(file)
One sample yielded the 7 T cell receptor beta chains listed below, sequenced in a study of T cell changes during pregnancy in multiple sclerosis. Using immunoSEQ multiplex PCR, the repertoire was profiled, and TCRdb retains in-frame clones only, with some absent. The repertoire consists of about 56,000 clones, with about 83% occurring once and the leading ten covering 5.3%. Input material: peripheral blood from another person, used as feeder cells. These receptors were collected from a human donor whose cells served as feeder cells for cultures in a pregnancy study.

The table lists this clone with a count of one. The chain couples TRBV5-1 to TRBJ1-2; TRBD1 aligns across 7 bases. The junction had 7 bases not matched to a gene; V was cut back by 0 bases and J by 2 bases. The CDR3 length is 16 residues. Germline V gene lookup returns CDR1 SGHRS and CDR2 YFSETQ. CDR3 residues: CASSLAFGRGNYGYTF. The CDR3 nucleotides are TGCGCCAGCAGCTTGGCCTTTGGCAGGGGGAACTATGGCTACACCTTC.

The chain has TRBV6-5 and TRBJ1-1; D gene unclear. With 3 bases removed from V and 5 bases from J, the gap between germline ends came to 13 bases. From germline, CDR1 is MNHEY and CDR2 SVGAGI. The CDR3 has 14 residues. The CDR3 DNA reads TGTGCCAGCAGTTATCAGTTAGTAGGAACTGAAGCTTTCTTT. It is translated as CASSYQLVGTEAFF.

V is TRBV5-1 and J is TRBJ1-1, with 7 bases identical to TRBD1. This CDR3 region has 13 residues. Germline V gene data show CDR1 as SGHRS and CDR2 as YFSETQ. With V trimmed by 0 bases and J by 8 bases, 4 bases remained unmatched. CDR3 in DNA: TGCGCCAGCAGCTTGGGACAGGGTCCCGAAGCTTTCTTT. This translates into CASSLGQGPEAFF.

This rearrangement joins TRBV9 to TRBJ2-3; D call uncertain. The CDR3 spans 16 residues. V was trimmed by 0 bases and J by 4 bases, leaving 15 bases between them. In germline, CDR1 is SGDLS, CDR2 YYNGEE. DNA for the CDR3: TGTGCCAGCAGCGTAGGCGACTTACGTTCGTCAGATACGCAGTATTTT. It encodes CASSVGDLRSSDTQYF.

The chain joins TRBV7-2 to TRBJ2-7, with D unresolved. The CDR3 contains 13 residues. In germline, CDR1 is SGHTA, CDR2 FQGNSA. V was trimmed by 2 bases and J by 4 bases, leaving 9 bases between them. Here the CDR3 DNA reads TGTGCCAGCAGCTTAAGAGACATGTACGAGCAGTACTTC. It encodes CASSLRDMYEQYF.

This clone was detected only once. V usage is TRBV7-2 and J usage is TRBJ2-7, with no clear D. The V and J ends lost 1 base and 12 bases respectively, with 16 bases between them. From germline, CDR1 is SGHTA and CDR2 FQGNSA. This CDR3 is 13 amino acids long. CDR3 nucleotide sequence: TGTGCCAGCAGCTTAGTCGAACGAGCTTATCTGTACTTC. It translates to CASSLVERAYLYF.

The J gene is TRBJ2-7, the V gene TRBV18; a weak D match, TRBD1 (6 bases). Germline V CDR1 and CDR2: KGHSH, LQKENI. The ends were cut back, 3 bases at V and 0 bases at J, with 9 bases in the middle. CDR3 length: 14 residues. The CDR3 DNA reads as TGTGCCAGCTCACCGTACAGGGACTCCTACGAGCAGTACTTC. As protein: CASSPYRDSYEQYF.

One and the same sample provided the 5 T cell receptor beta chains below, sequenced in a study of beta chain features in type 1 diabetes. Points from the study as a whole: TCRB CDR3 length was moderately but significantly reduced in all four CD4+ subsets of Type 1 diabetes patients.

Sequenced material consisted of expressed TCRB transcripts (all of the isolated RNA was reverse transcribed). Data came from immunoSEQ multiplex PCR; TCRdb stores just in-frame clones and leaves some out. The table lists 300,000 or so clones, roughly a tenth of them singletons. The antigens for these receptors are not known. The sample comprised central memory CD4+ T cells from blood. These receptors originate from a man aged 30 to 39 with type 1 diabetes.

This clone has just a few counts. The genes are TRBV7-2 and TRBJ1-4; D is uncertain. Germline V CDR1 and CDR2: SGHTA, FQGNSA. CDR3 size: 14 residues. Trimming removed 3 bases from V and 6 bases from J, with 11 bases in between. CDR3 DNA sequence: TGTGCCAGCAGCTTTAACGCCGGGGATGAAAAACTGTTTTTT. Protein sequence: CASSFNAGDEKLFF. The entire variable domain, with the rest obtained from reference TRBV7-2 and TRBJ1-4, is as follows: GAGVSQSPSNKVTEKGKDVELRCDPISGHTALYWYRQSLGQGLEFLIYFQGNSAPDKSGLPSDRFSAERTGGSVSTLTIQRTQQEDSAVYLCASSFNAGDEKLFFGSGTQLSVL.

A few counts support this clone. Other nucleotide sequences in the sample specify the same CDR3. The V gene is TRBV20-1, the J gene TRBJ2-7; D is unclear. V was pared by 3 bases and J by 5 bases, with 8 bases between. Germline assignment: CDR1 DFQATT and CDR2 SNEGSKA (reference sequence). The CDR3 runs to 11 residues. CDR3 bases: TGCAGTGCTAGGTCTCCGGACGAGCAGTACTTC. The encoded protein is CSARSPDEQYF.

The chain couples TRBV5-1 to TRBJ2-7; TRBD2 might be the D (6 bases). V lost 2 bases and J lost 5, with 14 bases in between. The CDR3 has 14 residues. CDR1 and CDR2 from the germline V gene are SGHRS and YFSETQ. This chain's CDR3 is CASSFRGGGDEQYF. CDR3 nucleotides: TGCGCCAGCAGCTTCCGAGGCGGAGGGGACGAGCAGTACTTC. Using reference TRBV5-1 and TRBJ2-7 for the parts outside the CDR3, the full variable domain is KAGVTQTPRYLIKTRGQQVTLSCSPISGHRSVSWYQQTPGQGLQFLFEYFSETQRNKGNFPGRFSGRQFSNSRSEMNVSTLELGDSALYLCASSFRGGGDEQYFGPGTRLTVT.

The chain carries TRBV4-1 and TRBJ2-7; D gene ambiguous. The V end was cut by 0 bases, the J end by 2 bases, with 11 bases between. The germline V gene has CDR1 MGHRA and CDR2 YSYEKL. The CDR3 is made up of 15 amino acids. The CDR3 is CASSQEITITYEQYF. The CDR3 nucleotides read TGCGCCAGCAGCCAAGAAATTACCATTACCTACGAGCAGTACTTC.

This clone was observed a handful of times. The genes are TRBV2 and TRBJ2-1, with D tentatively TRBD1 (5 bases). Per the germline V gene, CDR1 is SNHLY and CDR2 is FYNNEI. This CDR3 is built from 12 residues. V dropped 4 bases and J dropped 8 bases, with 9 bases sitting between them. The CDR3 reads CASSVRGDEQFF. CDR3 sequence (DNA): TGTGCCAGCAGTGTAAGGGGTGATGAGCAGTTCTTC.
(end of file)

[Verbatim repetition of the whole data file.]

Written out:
One sample yielded the 7 T cell receptor beta chains listed below, sequenced in a study of T cell changes during pregnancy in multiple sclerosis. Using immunoSEQ multiplex PCR, the repertoire was profiled, and TCRdb retains in-frame clones only, with some absent. The repertoire consists of about 56,000 clones, with about 83% occurring once and the leading ten covering 5.3%. Input material: peripheral blood from another person, used as feeder cells. These receptors were collected from a human donor whose cells served as feeder cells for cultures in a pregnancy study.

The table lists this clone with a count of one. The chain couples TRBV5-1 to TRBJ1-2; TRBD1 aligns across 7 bases. The junction had 7 bases not matched to a gene; V was cut back by 0 bases and J by 2 bases. The CDR3 length is 16 residues. Germline V gene lookup returns CDR1 SGHRS and CDR2 YFSETQ. CDR3 residues: CASSLAFGRGNYGYTF. The CDR3 nucleotides are TGCGCCAGCAGCTTGGCCTTTGGCAGGGGGAACTATGGCTACACCTTC.

The chain has TRBV6-5 and TRBJ1-1; D gene unclear. With 3 bases removed from V and 5 bases from J, the gap between germline ends came to 13 bases. From germline, CDR1 is MNHEY and CDR2 SVGAGI. The CDR3 has 14 residues. The CDR3 DNA reads TGTGCCAGCAGTTATCAGTTAGTAGGAACTGAAGCTTTCTTT. It is translated as CASSYQLVGTEAFF.

V is TRBV5-1 and J is TRBJ1-1, with 7 bases identical to TRBD1. This CDR3 region has 13 residues. Germline V gene data show CDR1 as SGHRS and CDR2 as YFSETQ. With V trimmed by 0 bases and J by 8 bases, 4 bases remained unmatched. CDR3 in DNA: TGCGCCAGCAGCTTGGGACAGGGTCCCGAAGCTTTCTTT. This translates into CASSLGQGPEAFF.

This rearrangement joins TRBV9 to TRBJ2-3; D call uncertain. The CDR3 spans 16 residues. V was trimmed by 0 bases and J by 4 bases, leaving 15 bases between them. In germline, CDR1 is SGDLS, CDR2 YYNGEE. DNA for the CDR3: TGTGCCAGCAGCGTAGGCGACTTACGTTCGTCAGATACGCAGTATTTT. It encodes CASSVGDLRSSDTQYF.

The chain joins TRBV7-2 to TRBJ2-7, with D unresolved. The CDR3 contains 13 residues. In germline, CDR1 is SGHTA, CDR2 FQGNSA. V was trimmed by 2 bases and J by 4 bases, leaving 9 bases between them. Here the CDR3 DNA reads TGTGCCAGCAGCTTAAGAGACATGTACGAGCAGTACTTC. It encodes CASSLRDMYEQYF.

This clone was detected only once. V usage is TRBV7-2 and J usage is TRBJ2-7, with no clear D. The V and J ends lost 1 base and 12 bases respectively, with 16 bases between them. From germline, CDR1 is SGHTA and CDR2 FQGNSA. This CDR3 is 13 amino acids long. CDR3 nucleotide sequence: TGTGCCAGCAGCTTAGTCGAACGAGCTTATCTGTACTTC. It translates to CASSLVERAYLYF.

The J gene is TRBJ2-7, the V gene TRBV18; a weak D match, TRBD1 (6 bases). Germline V CDR1 and CDR2: KGHSH, LQKENI. The ends were cut back, 3 bases at V and 0 bases at J, with 9 bases in the middle. CDR3 length: 14 residues. The CDR3 DNA reads as TGTGCCAGCTCACCGTACAGGGACTCCTACGAGCAGTACTTC. As protein: CASSPYRDSYEQYF.

One and the same sample provided the 5 T cell receptor beta chains below, sequenced in a study of beta chain features in type 1 diabetes. Points from the study as a whole: TCRB CDR3 length was moderately but significantly reduced in all four CD4+ subsets of Type 1 diabetes patients.

Sequenced material consisted of expressed TCRB transcripts (all of the isolated RNA was reverse transcribed). Data came from immunoSEQ multiplex PCR; TCRdb stores just in-frame clones and leaves some out. The table lists 300,000 or so clones, roughly a tenth of them singletons. The antigens for these receptors are not known. The sample comprised central memory CD4+ T cells from blood. These receptors originate from a man aged 30 to 39 with type 1 diabetes.

This clone has just a few counts. The genes are TRBV7-2 and TRBJ1-4; D is uncertain. Germline V CDR1 and CDR2: SGHTA, FQGNSA. CDR3 size: 14 residues. Trimming removed 3 bases from V and 6 bases from J, with 11 bases in between. CDR3 DNA sequence: TGTGCCAGCAGCTTTAACGCCGGGGATGAAAAACTGTTTTTT. Protein sequence: CASSFNAGDEKLFF. The entire variable domain, with the rest obtained from reference TRBV7-2 and TRBJ1-4, is as follows: GAGVSQSPSNKVTEKGKDVELRCDPISGHTALYWYRQSLGQGLEFLIYFQGNSAPDKSGLPSDRFSAERTGGSVSTLTIQRTQQEDSAVYLCASSFNAGDEKLFFGSGTQLSVL.

A few counts support this clone. Other nucleotide sequences in the sample specify the same CDR3. The V gene is TRBV20-1, the J gene TRBJ2-7; D is unclear. V was pared by 3 bases and J by 5 bases, with 8 bases between. Germline assignment: CDR1 DFQATT and CDR2 SNEGSKA (reference sequence). The CDR3 runs to 11 residues. CDR3 bases: TGCAGTGCTAGGTCTCCGGACGAGCAGTACTTC. The encoded protein is CSARSPDEQYF.

The chain couples TRBV5-1 to TRBJ2-7; TRBD2 might be the D (6 bases). V lost 2 bases and J lost 5, with 14 bases in between. The CDR3 has 14 residues. CDR1 and CDR2 from the germline V gene are SGHRS and YFSETQ. This chain's CDR3 is CASSFRGGGDEQYF. CDR3 nucleotides: TGCGCCAGCAGCTTCCGAGGCGGAGGGGACGAGCAGTACTTC. Using reference TRBV5-1 and TRBJ2-7 for the parts outside the CDR3, the full variable domain is KAGVTQTPRYLIKTRGQQVTLSCSPISGHRSVSWYQQTPGQGLQFLFEYFSETQRNKGNFPGRFSGRQFSNSRSEMNVSTLELGDSALYLCASSFRGGGDEQYFGPGTRLTVT.

The chain carries TRBV4-1 and TRBJ2-7; D gene ambiguous. The V end was cut by 0 bases, the J end by 2 bases, with 11 bases between. The germline V gene has CDR1 MGHRA and CDR2 YSYEKL. The CDR3 is made up of 15 amino acids. The CDR3 is CASSQEITITYEQYF. The CDR3 nucleotides read TGCGCCAGCAGCCAAGAAATTACCATTACCTACGAGCAGTACTTC.

This clone was observed a handful of times. The genes are TRBV2 and TRBJ2-1, with D tentatively TRBD1 (5 bases). Per the germline V gene, CDR1 is SNHLY and CDR2 is FYNNEI. This CDR3 is built from 12 residues. V dropped 4 bases and J dropped 8 bases, with 9 bases sitting between them. The CDR3 reads CASSVRGDEQFF. CDR3 sequence (DNA): TGTGCCAGCAGTGTAAGGGGTGATGAGCAGTTCTTC.